‘Judy’ malware found on Google Play Store puts 36.5m users at risk

judy malware android google play store

Just when you thought that WannaCry would be the last of the big malware attacks to plague 2017, a new breed of nasty has appeared on the Google Play Store. And its name is Judy.

According to a report published by security company CheckPoint, Judy “is an auto-clicking adware which was found on 41 apps developed by a Korean company”.

The malware gets its name from the usual (and rather adorable) protagonist of the games fronting the malware. In one particular case, users can “create delicious food with Judy”.

Sounds yum.

Cleverly bypassing Google Play’s security measures by masquerading behind a legitimate app, Judy then phones home to its control server, downloads “JavaScript code, a user-agent string and URLs controlled by the malware author” and proceeds to opens a slew of ads on the users’ device.

When users click on these ads, the attackers rack up the Google advertising revenue.

Judy lurks within seemingly innocuous games and apps on infected Android devices

While that doesn’t sound too bad (after all, WannaCry locked users out of their devices altogether), it gets worse: due to the malware’s perceived age on the Play Store, around 36.5-million users who downloaded these apps could be at risk.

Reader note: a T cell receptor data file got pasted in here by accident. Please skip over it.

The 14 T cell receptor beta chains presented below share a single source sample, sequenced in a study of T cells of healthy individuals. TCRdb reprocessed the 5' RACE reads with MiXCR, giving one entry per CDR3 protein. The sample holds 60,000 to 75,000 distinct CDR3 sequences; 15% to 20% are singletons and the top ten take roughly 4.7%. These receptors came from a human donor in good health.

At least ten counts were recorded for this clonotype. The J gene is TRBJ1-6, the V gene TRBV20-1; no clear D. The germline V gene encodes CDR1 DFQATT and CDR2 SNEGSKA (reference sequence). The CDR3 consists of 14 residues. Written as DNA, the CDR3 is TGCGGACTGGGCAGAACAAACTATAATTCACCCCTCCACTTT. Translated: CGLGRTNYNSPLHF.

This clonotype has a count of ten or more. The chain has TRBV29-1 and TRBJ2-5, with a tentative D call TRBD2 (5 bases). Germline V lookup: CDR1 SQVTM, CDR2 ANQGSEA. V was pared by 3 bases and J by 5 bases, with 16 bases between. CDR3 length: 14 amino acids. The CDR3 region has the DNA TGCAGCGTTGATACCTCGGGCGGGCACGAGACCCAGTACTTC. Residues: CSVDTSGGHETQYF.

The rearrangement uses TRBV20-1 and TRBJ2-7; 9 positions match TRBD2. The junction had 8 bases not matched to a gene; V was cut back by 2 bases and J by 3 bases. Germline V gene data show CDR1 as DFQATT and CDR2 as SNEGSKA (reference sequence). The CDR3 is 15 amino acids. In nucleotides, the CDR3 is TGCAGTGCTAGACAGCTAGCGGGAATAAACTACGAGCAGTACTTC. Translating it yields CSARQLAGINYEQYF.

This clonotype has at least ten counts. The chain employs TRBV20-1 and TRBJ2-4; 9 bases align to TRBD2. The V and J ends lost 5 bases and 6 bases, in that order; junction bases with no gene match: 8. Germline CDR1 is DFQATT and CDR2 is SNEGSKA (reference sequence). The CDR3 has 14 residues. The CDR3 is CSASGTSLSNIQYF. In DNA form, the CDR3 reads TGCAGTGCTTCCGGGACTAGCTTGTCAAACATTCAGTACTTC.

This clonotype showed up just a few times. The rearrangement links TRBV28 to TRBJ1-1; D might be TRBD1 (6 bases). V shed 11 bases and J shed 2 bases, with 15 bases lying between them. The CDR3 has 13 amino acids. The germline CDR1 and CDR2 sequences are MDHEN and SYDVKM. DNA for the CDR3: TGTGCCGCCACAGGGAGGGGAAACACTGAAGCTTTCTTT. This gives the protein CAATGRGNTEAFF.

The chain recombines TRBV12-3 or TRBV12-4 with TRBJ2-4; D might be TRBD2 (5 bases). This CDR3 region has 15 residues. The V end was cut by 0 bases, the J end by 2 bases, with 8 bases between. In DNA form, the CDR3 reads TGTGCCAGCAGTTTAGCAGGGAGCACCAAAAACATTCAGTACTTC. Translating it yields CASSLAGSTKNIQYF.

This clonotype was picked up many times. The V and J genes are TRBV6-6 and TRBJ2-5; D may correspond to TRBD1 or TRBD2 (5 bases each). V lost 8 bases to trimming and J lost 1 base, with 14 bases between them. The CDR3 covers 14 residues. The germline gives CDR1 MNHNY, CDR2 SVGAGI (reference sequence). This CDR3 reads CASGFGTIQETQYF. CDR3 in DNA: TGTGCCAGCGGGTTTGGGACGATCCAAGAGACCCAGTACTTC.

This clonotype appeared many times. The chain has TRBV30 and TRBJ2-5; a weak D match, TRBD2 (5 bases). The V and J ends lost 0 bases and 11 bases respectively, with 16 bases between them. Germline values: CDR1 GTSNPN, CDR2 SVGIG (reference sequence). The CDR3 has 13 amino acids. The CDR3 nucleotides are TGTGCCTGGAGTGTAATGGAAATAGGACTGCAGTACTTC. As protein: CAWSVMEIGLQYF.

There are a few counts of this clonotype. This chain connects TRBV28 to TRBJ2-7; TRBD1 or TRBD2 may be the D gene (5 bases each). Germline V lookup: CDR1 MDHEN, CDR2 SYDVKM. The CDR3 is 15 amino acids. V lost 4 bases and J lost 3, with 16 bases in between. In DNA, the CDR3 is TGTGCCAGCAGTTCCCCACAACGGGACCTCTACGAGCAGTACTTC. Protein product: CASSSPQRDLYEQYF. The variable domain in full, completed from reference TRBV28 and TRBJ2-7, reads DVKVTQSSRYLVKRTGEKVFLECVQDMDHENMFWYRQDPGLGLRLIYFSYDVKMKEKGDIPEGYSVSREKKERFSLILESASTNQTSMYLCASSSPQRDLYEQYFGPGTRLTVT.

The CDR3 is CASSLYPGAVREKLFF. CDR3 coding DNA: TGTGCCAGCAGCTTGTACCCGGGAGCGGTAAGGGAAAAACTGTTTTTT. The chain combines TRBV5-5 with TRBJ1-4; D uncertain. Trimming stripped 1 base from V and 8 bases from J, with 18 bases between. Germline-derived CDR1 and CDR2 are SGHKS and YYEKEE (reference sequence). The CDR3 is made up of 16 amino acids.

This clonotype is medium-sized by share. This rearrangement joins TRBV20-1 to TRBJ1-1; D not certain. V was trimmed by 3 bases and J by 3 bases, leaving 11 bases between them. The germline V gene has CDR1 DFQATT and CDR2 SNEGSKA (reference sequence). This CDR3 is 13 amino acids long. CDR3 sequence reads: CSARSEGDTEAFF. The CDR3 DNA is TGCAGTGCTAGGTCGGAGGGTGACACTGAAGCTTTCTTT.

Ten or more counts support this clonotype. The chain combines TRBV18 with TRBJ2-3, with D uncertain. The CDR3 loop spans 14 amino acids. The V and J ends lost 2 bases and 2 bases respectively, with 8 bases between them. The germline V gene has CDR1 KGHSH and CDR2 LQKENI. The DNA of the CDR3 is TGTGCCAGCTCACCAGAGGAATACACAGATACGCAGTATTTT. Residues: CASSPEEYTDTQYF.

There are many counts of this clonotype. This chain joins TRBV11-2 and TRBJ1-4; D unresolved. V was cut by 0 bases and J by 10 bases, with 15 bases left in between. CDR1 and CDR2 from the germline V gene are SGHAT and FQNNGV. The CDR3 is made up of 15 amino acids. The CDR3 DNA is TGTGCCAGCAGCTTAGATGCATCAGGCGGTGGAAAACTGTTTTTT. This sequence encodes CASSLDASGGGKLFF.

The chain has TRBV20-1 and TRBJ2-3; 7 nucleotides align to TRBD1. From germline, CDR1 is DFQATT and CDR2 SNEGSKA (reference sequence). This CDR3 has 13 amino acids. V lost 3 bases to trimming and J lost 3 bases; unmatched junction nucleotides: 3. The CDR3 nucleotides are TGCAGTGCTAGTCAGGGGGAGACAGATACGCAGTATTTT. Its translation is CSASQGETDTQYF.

The security company is calling this one of the largest malware campaigns found on Google Play Store.

“It is unclear how long the malicious code existed inside the apps, hence the actual spread of the malware remains unknown,” CheckPoint reveals.

Although the offending wares have since been removed from the Play Store itself, the malware is still out in the wild.

What makes this malware distressing for users is that Google itself couldn’t protect its users.

“Users cannot rely on the official app stores for their safety, and should implement advanced security protections capable of detecting and blocking zero-day mobile malware,” CheckPoint adds.

This isn’t the first time that Google’s security measures have failed its users though, with the likes of CallJam, DressCode and Skinner all lurking on the app platform within in the past year.

Andy Walker, former editor


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